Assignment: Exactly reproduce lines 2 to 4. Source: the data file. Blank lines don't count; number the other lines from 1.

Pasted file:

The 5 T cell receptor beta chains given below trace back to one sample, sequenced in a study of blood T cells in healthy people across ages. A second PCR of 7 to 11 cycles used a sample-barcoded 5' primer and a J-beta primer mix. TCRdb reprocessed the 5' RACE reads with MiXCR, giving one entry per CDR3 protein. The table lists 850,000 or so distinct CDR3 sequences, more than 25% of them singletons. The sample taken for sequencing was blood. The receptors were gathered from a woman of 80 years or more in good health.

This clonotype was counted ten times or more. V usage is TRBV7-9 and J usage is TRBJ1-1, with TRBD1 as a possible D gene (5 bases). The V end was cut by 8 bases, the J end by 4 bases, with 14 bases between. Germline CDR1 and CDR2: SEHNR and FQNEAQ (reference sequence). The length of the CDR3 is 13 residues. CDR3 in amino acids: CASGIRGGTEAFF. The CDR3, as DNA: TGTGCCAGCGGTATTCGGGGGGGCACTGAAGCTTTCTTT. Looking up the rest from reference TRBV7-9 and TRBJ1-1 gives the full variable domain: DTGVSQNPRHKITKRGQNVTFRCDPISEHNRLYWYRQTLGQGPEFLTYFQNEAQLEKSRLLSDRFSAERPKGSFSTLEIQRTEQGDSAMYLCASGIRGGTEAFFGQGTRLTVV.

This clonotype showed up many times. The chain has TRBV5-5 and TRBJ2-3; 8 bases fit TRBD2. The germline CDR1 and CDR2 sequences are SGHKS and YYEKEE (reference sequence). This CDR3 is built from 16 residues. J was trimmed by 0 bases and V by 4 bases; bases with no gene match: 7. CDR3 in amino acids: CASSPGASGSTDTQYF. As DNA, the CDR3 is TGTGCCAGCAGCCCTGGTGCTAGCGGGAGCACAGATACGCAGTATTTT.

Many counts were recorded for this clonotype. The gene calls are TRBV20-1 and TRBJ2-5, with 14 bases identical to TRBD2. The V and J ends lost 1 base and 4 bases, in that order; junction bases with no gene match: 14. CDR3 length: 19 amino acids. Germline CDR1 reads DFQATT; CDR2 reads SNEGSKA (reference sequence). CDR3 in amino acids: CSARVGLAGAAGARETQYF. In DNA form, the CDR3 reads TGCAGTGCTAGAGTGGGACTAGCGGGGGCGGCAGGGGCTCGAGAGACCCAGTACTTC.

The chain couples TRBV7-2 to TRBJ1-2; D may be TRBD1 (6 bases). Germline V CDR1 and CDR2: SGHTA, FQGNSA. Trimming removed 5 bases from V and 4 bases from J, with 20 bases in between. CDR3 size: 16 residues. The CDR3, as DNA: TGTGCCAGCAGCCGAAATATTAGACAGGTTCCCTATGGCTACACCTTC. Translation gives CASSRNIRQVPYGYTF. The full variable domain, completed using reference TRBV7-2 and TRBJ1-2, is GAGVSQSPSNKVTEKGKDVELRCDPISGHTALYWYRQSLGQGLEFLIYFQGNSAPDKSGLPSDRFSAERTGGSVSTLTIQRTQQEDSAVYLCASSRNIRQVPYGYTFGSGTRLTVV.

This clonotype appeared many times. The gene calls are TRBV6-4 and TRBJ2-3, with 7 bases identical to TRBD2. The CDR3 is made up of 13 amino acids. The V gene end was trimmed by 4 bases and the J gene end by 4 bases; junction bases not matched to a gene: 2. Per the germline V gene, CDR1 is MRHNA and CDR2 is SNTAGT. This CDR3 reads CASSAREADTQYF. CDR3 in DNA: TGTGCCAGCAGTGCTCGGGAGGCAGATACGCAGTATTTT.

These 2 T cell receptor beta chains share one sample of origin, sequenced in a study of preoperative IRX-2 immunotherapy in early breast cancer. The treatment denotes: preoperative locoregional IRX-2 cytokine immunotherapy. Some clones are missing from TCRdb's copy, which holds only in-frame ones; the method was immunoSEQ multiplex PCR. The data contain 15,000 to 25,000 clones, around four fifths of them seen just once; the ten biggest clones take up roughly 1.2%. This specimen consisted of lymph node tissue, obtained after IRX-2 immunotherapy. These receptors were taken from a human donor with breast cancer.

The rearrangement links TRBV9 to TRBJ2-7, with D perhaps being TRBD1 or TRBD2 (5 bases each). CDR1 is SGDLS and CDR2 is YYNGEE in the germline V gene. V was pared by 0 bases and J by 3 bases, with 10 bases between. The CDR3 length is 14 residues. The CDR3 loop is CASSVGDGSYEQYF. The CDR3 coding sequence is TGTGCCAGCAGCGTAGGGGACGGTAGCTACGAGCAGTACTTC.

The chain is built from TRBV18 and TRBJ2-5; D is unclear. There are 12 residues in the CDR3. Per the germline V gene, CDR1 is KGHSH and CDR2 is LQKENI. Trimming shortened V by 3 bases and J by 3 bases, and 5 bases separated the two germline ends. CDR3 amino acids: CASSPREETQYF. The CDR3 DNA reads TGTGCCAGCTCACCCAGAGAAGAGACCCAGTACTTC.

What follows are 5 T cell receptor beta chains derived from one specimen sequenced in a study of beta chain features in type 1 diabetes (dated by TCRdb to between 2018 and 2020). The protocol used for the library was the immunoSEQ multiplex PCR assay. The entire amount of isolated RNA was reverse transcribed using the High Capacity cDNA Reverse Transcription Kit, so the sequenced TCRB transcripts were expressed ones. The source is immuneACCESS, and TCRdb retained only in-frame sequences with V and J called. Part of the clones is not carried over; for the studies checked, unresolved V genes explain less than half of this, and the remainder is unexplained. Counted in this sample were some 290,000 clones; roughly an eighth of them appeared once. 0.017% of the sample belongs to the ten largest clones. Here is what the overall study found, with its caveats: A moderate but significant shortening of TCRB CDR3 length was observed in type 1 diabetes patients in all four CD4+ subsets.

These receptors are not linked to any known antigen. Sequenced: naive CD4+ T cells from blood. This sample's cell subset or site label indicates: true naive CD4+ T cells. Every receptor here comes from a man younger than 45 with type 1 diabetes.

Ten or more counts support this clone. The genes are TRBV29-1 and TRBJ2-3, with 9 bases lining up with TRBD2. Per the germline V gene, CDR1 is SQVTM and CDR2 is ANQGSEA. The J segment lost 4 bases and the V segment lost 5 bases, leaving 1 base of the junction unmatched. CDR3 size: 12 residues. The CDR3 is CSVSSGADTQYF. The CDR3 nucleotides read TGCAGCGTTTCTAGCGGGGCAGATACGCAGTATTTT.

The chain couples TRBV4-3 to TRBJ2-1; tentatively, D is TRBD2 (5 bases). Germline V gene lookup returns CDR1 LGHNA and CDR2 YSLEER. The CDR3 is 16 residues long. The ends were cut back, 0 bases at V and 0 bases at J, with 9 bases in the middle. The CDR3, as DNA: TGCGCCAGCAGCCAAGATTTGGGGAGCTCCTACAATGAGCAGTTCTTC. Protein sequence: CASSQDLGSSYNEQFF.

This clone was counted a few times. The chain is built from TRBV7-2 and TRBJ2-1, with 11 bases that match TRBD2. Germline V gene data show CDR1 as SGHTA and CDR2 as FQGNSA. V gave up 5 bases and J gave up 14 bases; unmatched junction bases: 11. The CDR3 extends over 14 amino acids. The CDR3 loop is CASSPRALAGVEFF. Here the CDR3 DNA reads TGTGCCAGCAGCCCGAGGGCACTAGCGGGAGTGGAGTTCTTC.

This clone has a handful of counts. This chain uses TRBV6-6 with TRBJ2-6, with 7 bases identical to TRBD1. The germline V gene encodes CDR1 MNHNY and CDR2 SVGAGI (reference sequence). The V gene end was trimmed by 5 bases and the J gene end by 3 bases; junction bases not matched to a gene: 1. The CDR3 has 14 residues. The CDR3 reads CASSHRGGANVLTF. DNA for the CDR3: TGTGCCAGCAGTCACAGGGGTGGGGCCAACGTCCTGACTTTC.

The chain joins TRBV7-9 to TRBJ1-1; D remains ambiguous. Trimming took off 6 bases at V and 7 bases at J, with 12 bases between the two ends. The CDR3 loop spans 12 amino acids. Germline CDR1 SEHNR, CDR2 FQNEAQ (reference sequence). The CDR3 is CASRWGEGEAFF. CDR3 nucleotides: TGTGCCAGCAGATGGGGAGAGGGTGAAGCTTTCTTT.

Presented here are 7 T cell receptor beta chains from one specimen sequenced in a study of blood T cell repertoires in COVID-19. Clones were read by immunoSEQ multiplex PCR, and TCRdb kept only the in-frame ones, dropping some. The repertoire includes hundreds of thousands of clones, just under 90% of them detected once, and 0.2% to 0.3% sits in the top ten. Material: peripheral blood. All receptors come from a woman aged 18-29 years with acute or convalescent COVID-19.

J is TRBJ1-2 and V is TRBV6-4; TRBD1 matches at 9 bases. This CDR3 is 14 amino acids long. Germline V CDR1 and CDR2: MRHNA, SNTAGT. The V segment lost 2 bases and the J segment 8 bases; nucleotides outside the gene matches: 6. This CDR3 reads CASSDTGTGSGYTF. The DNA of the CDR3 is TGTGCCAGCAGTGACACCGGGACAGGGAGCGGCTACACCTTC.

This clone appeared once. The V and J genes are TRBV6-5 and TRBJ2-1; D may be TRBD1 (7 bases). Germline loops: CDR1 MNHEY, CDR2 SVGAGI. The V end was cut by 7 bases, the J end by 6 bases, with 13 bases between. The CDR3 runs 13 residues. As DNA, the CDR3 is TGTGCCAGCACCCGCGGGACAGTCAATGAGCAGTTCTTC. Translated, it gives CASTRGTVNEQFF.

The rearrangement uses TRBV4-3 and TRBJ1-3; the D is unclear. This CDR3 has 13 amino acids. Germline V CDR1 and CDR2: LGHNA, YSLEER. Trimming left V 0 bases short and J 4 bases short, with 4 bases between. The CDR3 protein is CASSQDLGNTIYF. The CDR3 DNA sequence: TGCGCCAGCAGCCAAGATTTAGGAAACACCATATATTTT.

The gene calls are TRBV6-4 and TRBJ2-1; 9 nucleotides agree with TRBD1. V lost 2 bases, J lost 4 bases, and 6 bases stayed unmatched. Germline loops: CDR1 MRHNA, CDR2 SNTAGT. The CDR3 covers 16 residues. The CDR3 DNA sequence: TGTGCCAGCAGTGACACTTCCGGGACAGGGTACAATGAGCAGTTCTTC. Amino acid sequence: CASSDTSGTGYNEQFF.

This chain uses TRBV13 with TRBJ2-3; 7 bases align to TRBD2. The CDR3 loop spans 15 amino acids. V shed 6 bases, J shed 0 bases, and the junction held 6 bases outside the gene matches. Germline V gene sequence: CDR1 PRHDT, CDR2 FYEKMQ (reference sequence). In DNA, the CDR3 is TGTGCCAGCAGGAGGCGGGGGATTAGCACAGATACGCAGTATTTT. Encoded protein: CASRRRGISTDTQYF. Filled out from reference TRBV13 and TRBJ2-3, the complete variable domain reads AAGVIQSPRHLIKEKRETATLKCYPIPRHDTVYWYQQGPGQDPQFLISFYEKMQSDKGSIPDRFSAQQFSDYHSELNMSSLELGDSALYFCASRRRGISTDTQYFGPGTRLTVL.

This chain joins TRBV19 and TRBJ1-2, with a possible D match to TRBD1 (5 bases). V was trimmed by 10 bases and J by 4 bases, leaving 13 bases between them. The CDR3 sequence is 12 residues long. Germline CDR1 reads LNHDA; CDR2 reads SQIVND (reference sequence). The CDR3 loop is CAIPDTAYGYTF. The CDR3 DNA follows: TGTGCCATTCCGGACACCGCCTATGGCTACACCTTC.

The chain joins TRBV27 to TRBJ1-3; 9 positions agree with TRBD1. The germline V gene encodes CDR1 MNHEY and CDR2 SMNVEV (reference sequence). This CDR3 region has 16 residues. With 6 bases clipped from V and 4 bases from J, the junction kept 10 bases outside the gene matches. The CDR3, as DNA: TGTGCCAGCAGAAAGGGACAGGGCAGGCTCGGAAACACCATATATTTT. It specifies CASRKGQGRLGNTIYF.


This clonotype was counted ten times or more. V usage is TRBV7-9 and J usage is TRBJ1-1, with TRBD1 as a possible D gene (5 bases). The V end was cut by 8 bases, the J end by 4 bases, with 14 bases between. Germline CDR1 and CDR2: SEHNR and FQNEAQ (reference sequence). The length of the CDR3 is 13 residues. CDR3 in amino acids: CASGIRGGTEAFF. The CDR3, as DNA: TGTGCCAGCGGTATTCGGGGGGGCACTGAAGCTTTCTTT. Looking up the rest from reference TRBV7-9 and TRBJ1-1 gives the full variable domain: DTGVSQNPRHKITKRGQNVTFRCDPISEHNRLYWYRQTLGQGPEFLTYFQNEAQLEKSRLLSDRFSAERPKGSFSTLEIQRTEQGDSAMYLCASGIRGGTEAFFGQGTRLTVV.

This clonotype showed up many times. The chain has TRBV5-5 and TRBJ2-3; 8 bases fit TRBD2. The germline CDR1 and CDR2 sequences are SGHKS and YYEKEE (reference sequence). This CDR3 is built from 16 residues. J was trimmed by 0 bases and V by 4 bases; bases with no gene match: 7. CDR3 in amino acids: CASSPGASGSTDTQYF. As DNA, the CDR3 is TGTGCCAGCAGCCCTGGTGCTAGCGGGAGCACAGATACGCAGTATTTT.

Many counts were recorded for this clonotype. The gene calls are TRBV20-1 and TRBJ2-5, with 14 bases identical to TRBD2. The V and J ends lost 1 base and 4 bases, in that order; junction bases with no gene match: 14. CDR3 length: 19 amino acids. Germline CDR1 reads DFQATT; CDR2 reads SNEGSKA (reference sequence). CDR3 in amino acids: CSARVGLAGAAGARETQYF. In DNA form, the CDR3 reads TGCAGTGCTAGAGTGGGACTAGCGGGGGCGGCAGGGGCTCGAGAGACCCAGTACTTC.